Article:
Why is £5m per annum derisory? When do you think the developers will actually get pay back on their investment? The investment they have made in R&D as well as construction of the wind farms means that pay back or profit is along way off, if at all. All I hear is NIMBY’ism, as a nation we need to develop other sources for our growing energy consumption; Lewis has an ideal profile for wind generated power like other areas of Scotland and it makes sense to develop a wind farm here. But of you aren’t keen how about a nuclear power station or High Level nuclear waste depository? Ask the RSPB for the scientific research to support their opposition, it is all conjecture and a lot of scare mongering thrown in for good measure. The RSPB are not known for their unbiased opinions in the EIA process, why let facts get in the way of preserving their views! Instead of moaning why not try and help your community and the rest of Scotland, for a change. How much does Lewis contribute to Scotland’s economy and compare it to how much it actually takes from various government and European agencies. A little pay back would be nice, don’t you think? Where does the Isle of Lewis get its electricity from now?

Tom from Stirling


Tom: Stirling itself is surrounded by lofty peaks, such as the Wallace Monument, Castle and various hills. They're often very windy, being high and exposed places - therefore suitable for wind turbines. And better than Lewis-based turbines, as the power doesn't have to be transmitted long distances (with a subsequent resistance loss), thus is much more efficient for local Stirling use. So, as you are so passionate about them, how about being consistent and lobbying your local council and residents to put turbines in these places? Local turbines for local power; do let us know what kind of reaction you get, locally.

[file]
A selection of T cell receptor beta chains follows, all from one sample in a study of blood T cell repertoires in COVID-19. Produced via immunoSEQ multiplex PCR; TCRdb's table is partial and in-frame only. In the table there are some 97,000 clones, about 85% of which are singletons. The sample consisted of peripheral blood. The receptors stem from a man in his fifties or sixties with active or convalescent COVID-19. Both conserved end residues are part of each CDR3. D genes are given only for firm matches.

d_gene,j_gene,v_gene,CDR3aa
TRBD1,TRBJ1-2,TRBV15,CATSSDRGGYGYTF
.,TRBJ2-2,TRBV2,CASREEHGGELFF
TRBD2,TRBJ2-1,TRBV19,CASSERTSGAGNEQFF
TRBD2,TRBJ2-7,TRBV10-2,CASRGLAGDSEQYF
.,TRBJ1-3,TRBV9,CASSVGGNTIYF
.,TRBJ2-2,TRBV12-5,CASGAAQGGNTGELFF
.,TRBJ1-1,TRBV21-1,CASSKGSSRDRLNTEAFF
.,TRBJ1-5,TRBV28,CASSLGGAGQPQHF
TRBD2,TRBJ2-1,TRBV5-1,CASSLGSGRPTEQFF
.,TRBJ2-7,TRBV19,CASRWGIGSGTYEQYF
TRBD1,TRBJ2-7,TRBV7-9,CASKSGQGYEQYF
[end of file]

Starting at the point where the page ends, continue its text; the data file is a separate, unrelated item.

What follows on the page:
Windpower for Stirling from Top of the Wallace Monument


Tom, With all respect, I completely disagree with each and every point you make. Thinly populated places like the Western Isles tend to be the dumping ground for unpopular schemes, whether it be a nuclear dump (Sandray and Fuday, 1988), the superquarry (Lingarabay, 1980s/90s) or a windfarm. Large scale windfarms are being fought by local people ACROSS the Highlands. And the windfarm on hills north of Stirling is not exactly being cheered locally either, by my information. I reject and resent the suggestion that Lewis does not contribute towards the economy, and needs to put something back. Greed and crass stupidity have put paid to industries like Harris Tweed and fishery related activity which could have made a lot of money here. Come back in a few years from now, and you may find that the local electricity supply comes from a number of small scale windturbines, a tidal generator at Shader (Barvas), maybe a barrage in the Sound of Harris and possibly a wave action generator in the Atlantic.

Arnish Lighthouse from Stornoway


I suspect that most people in Britain now recognise global warming to be a major problem and agree with Tom of Stirling that a sustainable answer must be found. However the recent fiasco at Bali has surely pointed the finger at the principal culprit, which contributes nearly 30% of worldwide CO2 emission, and adamantly refuses to even set targets for cutting greenhouse gas emission, let alone do anything to achieve them. The much-trumpeted U-turn by the American delegate got u-turned again when she got home and had to eplain herself to the President of the USA, George W Bush. American Humvees, churning out vast quantities of CO2, are the root of the problem; Britiain is one of the few countries to actually reduce its CO2 emissions. And some people want the Western Isles to be covered in windfarms, ruining the environment, destroying the tourist sector, rendering peoples houses unsaleable and impoverishing the population so that rich Americans can drive bigger and bigger Humvees? Get real Tom.

Malkie from Glasgow




This blog is now closed and we are no longer accepting new posts.



About the BBC | Help | Terms of Use | Privacy & Cookies Policy